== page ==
Last month, the government officials met in Washington, DC, for the first time Monarch Butterfly Summitlike the dairy plant in “Monarch Waystations”, Now ubiquitous across American lawns, began to flourish. Like everyone else, they were concerned about the fate of the iconic insect after decades of remarkable population decline in the butterfly’s winter colonies.
There are two different (but genetically identical) populations of monarchs in the United States, and both are migrating. Monarchs west of the Rocky Mountains spend their winters in Southern California, while east of the area they fly thousands of miles from as far north as Ontario to central Mexico, where they wait the cold months out in the stands of oyam fir trees. Since the mid-90s, researchers have found that the number of butterflies coming to Mexico has dropped by about 70 percent. They blame bad weather, deforestation and car collisions for the decline.
Alone in 2020 26 percent fewer Eastern monarchs it reached Mexico than the year before, after being overcome by storm and drought. Those who survived the journey found their already small wintering grounds reduced by illegal logging. In 2019, concluded researchers that the Western monarch “hovered at its quasi-extinction threshold” after a 97 percent reduction in that subpopulation since the 1980s.
So it may be surprising – and perhaps controversial – that one recent study published in the journal Global change biology suggests that some populations of monarch butterflies are actually on increase. “There is no monarch butterfly apocalypse,” said Andrew Davis, an ecology professor at the University of Georgia (UGA) and co-author of the study. “At least not in the United States.”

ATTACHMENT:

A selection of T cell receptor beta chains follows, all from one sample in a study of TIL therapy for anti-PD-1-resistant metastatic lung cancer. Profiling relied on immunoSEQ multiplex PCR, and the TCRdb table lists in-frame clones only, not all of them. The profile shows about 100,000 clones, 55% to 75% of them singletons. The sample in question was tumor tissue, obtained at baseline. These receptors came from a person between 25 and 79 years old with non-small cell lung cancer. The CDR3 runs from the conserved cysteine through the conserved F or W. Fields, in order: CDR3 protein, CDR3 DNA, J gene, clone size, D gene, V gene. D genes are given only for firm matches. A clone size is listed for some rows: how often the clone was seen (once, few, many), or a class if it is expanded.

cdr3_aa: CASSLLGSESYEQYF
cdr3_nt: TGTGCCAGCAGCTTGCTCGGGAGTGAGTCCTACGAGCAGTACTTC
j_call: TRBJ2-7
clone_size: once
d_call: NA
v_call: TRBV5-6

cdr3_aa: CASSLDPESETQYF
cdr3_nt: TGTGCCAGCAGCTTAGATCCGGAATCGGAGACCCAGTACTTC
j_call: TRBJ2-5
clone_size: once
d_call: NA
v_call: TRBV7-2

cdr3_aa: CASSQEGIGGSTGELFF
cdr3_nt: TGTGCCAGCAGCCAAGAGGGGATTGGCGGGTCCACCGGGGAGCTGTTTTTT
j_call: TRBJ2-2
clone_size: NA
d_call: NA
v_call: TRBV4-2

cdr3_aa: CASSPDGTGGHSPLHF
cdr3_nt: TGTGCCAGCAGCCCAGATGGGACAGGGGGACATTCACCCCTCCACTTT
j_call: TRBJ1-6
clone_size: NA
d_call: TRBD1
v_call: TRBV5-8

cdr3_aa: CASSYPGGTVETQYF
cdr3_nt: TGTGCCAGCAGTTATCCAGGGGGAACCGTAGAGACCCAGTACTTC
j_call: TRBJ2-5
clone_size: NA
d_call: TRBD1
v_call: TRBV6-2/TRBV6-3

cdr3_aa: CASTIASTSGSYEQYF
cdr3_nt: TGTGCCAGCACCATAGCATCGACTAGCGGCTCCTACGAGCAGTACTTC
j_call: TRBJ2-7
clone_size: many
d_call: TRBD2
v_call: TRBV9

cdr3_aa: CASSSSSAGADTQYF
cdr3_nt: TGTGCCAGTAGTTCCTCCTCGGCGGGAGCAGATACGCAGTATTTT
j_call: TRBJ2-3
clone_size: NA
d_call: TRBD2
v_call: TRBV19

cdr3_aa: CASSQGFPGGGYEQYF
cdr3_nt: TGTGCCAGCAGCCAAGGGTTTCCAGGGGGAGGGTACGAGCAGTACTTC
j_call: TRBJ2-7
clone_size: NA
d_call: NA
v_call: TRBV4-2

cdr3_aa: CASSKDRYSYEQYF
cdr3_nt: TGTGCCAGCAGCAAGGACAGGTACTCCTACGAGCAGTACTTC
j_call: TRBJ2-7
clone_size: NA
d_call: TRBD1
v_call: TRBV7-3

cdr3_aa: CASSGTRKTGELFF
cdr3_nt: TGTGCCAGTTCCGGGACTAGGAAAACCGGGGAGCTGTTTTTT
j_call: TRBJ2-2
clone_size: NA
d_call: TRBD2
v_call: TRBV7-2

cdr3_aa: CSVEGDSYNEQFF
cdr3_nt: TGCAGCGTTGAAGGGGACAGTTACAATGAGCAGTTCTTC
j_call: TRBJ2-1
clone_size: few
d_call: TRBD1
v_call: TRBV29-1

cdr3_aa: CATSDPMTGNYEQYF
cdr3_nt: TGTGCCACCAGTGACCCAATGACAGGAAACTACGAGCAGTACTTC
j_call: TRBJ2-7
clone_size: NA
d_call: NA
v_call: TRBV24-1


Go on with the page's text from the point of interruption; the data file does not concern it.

His group’s work is unusual because it focuses on the insects’ breeding grounds, not their migrating stopovers. In other words, the team looked at counts taken in the summer throughout the United States, not in the winter in Mexico or Southern California. Davis and his co-researchers relied on more than 135,000 monarch observations made on both sides of the Rockies between 1993 and 2018 during the North American Butterfly Associations’ (NABA) annual census. These events encourage citizen researchers to record all the butterflies they see within a 15-mile radius over two days in early July.
While the research team noted that there have been small declines in some regions of the United States, particularly the Midwest and New England, areas such as the southeastern and northwestern Pacific see more monarchs. Overall, the data suggest an overall annual increase of 1.36 percent across the species’ summer distribution, meaning that over the 25-year period, the summer population of monarchs in the United States has increased by about 35 percent.
Davis says his team’s results show that the butterflies’ fry in the summer outweigh the losses the insects experience in the winter. “They are able to return and repopulate their entire breeding area each year, no matter how many there are in the winter colonies,” he says. “It’s just math. A single female can lay 500 eggs. If the conditions are right, the population will explode.”